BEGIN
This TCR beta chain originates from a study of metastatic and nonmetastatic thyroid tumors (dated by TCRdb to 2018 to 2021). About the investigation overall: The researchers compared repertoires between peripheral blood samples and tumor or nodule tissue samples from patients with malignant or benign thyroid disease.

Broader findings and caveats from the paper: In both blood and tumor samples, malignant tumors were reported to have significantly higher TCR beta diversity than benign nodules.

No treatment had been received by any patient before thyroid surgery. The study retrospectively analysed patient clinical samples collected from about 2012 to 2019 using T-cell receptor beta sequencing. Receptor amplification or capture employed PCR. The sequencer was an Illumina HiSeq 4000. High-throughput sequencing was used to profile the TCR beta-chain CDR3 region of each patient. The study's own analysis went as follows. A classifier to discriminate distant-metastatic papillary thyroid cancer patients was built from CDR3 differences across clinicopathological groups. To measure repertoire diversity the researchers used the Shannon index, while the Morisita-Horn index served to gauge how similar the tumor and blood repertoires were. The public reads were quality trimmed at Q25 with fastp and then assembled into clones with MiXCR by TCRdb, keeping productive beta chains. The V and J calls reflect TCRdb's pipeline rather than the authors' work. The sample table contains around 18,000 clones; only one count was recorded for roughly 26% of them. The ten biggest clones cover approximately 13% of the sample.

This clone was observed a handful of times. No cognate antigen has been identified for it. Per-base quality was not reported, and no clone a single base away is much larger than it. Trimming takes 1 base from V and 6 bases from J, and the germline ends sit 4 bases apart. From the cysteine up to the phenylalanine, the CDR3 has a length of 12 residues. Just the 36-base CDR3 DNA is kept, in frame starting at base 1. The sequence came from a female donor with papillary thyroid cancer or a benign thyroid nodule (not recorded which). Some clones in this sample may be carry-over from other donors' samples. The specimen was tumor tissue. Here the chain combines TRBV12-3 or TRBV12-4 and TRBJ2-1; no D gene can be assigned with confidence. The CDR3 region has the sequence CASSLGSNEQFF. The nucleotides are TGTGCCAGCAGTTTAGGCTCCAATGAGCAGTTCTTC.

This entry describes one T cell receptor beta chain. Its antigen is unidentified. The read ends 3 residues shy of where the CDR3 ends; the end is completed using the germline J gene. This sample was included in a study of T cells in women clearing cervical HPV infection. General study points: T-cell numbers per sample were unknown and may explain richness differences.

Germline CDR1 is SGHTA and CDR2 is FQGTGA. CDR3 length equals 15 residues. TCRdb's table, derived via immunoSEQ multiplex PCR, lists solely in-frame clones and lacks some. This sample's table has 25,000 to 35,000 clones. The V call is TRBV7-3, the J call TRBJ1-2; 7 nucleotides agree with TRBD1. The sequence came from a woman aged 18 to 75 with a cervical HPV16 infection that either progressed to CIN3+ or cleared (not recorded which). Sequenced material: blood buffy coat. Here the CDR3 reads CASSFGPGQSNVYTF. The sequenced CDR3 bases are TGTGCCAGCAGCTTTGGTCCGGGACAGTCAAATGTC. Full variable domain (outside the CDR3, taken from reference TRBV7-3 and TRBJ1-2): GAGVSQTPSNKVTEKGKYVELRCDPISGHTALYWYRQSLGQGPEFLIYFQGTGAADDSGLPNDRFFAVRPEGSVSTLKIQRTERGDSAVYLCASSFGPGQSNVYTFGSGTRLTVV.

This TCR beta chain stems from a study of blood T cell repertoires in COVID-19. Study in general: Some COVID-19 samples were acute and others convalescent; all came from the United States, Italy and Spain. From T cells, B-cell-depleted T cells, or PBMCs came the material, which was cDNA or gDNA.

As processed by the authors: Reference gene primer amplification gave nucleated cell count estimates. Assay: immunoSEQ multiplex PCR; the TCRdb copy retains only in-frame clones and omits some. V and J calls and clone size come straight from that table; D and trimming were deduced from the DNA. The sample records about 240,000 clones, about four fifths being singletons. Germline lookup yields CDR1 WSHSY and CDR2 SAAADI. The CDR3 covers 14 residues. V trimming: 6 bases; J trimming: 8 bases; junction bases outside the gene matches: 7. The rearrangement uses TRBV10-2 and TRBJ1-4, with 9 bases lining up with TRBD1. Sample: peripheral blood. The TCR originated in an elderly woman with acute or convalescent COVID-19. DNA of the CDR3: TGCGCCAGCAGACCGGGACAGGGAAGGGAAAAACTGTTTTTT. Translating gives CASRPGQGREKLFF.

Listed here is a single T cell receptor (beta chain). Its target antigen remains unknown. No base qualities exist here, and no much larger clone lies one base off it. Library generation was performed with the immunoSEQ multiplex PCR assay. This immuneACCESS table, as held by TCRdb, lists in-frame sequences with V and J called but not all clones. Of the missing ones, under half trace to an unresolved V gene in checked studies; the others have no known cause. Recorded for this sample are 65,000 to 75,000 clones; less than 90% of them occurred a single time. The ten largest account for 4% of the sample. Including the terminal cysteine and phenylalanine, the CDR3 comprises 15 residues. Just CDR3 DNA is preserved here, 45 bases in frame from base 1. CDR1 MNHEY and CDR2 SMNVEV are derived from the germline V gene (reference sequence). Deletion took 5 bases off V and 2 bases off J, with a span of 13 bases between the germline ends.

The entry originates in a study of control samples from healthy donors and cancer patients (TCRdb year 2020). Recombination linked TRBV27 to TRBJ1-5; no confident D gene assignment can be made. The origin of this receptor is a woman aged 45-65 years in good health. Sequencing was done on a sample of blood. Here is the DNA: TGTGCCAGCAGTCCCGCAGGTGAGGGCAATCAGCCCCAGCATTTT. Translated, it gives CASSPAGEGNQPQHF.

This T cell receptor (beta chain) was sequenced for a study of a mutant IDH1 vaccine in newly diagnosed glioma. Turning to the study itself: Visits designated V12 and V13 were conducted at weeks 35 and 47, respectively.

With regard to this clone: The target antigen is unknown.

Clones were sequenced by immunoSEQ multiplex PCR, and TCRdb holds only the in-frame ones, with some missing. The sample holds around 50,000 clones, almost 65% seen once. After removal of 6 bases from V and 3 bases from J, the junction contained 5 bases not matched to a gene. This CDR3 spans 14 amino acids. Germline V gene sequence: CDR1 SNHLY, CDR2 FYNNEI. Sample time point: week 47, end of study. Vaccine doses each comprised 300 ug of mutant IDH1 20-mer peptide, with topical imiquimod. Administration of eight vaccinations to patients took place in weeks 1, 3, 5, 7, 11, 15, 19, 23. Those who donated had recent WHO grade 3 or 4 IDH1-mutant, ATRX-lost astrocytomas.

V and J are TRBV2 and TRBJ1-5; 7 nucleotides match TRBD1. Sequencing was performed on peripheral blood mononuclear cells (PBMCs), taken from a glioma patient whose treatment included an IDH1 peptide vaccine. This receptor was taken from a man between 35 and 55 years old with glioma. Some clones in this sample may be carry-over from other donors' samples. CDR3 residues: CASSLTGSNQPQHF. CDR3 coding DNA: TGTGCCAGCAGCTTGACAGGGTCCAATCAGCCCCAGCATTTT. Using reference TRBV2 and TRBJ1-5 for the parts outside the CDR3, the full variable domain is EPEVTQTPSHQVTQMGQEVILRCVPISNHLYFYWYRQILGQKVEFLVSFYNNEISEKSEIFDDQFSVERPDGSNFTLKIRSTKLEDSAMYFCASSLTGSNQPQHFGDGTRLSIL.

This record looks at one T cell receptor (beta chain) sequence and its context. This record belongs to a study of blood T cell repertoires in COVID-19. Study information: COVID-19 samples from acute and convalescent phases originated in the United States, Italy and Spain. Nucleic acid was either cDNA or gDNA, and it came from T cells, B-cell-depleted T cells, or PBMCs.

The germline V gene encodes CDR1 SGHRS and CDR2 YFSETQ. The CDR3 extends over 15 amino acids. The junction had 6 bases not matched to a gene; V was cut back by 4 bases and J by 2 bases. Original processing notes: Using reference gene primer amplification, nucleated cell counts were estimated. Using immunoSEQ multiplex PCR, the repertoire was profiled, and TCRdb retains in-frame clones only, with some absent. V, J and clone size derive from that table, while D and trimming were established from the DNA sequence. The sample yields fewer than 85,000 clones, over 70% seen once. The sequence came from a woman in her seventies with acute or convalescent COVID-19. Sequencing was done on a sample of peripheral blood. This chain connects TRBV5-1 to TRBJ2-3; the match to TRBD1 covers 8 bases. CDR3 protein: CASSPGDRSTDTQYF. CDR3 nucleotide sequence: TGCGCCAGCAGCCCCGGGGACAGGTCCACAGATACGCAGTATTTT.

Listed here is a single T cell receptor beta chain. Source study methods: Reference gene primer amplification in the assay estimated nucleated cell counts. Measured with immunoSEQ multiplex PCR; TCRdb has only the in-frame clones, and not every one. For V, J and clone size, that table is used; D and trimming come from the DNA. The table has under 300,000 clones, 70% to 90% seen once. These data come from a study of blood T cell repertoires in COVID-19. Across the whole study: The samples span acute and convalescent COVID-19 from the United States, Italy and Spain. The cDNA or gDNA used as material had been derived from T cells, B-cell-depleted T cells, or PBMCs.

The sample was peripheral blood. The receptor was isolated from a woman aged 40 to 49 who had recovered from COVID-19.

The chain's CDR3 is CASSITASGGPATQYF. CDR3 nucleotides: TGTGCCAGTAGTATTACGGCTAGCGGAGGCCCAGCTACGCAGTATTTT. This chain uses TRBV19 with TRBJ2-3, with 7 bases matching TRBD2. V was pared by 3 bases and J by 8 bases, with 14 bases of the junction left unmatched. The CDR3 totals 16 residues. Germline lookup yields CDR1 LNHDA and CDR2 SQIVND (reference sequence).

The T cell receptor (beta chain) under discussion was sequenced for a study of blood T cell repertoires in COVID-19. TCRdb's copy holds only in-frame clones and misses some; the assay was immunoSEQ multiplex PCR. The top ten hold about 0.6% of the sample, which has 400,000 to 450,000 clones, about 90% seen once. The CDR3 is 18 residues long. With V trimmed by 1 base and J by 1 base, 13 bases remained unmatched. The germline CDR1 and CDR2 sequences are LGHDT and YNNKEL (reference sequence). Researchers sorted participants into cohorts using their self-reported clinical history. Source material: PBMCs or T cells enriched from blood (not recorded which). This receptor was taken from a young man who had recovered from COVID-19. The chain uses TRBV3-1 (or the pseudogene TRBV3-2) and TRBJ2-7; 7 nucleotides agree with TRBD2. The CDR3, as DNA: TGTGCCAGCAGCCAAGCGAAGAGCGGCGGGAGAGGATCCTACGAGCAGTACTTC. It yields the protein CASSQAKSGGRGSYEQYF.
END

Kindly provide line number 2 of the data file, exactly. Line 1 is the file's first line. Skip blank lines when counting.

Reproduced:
Broader findings and caveats from the paper: In both blood and tumor samples, malignant tumors were reported to have significantly higher TCR beta diversity than benign nodules.